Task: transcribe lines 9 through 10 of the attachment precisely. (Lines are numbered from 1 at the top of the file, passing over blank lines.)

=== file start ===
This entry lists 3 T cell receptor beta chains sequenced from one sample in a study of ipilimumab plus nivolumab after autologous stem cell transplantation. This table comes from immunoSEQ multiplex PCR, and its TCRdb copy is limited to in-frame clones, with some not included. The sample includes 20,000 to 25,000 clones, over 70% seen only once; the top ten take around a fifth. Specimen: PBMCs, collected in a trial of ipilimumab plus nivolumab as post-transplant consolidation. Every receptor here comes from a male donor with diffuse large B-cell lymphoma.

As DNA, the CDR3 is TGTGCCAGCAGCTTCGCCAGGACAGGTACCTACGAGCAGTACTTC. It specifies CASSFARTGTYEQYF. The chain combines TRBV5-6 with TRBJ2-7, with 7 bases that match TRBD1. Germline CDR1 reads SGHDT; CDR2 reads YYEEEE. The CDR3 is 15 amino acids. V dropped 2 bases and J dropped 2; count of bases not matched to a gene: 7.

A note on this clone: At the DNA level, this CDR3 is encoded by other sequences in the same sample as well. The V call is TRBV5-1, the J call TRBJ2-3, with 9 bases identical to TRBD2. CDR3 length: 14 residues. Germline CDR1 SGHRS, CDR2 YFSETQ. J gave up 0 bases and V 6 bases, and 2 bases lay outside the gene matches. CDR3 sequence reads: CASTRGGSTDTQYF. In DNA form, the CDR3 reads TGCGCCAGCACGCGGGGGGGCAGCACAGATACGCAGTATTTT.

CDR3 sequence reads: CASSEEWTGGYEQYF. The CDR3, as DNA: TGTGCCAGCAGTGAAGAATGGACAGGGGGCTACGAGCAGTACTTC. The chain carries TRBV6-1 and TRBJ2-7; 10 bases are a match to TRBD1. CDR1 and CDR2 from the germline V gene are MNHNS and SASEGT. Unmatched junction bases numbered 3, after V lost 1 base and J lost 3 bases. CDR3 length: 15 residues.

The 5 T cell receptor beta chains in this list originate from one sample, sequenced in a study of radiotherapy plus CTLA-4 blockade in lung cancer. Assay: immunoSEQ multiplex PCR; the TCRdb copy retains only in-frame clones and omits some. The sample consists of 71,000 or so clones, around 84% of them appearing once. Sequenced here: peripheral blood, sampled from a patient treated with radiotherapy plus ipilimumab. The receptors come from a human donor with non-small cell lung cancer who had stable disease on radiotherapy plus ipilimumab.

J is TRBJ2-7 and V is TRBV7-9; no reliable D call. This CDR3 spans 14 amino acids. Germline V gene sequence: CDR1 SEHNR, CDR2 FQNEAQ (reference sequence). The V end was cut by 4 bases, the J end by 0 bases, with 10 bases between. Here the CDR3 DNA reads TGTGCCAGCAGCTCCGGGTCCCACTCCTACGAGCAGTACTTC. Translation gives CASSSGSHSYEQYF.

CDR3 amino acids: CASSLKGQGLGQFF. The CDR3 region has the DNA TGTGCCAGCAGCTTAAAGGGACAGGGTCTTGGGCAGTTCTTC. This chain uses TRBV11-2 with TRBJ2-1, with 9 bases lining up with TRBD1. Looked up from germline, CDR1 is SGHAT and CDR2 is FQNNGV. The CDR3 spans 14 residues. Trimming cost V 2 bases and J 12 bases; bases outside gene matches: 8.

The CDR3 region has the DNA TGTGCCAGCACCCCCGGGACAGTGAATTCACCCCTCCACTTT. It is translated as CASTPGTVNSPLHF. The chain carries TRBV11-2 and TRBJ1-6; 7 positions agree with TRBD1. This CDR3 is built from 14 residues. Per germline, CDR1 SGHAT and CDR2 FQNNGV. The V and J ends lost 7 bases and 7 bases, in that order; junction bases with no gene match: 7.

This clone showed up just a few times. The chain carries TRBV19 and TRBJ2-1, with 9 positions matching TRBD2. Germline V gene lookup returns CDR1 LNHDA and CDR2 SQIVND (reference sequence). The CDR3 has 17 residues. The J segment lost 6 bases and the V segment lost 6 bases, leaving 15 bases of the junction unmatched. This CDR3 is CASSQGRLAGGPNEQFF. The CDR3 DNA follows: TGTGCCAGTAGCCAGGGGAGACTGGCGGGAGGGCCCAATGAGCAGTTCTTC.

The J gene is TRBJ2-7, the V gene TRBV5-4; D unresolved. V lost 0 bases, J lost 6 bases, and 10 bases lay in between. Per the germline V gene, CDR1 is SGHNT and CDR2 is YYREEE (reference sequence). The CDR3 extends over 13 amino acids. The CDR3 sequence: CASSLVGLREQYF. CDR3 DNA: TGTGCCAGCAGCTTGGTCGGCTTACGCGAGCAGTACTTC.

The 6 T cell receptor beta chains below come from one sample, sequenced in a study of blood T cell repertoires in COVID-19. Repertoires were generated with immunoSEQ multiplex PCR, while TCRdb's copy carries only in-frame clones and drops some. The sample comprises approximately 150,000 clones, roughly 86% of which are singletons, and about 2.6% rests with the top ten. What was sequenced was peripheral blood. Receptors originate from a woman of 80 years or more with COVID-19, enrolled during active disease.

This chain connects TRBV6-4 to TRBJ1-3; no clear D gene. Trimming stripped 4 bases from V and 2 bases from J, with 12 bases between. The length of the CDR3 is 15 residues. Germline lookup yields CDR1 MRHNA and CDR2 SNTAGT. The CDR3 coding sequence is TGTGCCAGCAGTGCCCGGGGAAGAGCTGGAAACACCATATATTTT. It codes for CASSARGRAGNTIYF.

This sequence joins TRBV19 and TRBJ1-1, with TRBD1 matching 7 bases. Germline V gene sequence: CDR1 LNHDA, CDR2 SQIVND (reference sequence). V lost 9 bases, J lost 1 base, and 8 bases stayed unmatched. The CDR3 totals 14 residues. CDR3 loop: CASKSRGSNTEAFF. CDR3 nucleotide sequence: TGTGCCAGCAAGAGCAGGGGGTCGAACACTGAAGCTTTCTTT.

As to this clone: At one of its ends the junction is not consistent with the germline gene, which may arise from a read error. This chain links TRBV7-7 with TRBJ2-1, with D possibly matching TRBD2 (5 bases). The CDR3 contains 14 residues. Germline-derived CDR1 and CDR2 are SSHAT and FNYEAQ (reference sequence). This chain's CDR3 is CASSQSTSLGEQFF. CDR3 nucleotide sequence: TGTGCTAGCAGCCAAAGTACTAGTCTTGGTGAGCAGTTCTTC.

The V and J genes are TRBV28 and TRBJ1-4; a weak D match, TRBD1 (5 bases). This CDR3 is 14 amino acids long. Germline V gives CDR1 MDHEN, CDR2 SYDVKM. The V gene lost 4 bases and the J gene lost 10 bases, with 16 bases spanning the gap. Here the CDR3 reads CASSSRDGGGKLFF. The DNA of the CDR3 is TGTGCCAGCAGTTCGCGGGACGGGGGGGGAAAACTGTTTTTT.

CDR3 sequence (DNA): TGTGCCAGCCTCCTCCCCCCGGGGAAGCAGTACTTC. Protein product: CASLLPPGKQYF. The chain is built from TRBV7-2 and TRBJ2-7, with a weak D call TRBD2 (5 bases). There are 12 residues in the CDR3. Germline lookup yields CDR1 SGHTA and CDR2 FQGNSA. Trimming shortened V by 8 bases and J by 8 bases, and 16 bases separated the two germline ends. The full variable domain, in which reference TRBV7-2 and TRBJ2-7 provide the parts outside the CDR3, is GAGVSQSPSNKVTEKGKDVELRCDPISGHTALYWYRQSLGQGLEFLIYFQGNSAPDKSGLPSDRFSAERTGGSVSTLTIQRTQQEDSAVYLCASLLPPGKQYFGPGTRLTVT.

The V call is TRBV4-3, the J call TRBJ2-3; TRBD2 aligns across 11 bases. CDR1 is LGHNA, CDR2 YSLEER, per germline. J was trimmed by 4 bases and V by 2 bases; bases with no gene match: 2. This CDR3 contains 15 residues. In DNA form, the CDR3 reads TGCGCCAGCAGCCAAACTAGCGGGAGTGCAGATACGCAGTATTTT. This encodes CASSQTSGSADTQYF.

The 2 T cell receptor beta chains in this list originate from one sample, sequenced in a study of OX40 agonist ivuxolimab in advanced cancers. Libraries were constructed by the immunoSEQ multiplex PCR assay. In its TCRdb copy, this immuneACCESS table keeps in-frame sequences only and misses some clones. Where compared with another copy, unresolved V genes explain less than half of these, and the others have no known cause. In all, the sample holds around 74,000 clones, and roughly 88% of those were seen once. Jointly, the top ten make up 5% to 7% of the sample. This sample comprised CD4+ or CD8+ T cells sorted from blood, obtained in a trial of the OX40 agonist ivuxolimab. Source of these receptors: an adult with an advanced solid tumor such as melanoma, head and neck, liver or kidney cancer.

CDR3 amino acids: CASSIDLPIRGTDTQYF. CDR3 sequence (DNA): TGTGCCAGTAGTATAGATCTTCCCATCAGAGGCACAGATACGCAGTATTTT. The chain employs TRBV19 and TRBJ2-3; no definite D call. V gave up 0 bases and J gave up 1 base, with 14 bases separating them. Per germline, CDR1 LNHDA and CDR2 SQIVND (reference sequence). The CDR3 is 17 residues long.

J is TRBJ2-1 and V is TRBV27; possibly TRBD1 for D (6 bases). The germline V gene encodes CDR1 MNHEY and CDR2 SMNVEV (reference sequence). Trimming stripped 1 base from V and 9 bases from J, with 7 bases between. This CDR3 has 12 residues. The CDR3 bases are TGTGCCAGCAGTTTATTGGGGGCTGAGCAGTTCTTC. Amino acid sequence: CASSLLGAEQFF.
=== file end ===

This clone showed up just a few times. The chain carries TRBV19 and TRBJ2-1, with 9 positions matching TRBD2. Germline V gene lookup returns CDR1 LNHDA and CDR2 SQIVND (reference sequence). The CDR3 has 17 residues. The J segment lost 6 bases and the V segment lost 6 bases, leaving 15 bases of the junction unmatched. This CDR3 is CASSQGRLAGGPNEQFF. The CDR3 DNA follows: TGTGCCAGTAGCCAGGGGAGACTGGCGGGAGGGCCCAATGAGCAGTTCTTC.

The J gene is TRBJ2-7, the V gene TRBV5-4; D unresolved. V lost 0 bases, J lost 6 bases, and 10 bases lay in between. Per the germline V gene, CDR1 is SGHNT and CDR2 is YYREEE (reference sequence). The CDR3 extends over 13 amino acids. The CDR3 sequence: CASSLVGLREQYF. CDR3 DNA: TGTGCCAGCAGCTTGGTCGGCTTACGCGAGCAGTACTTC.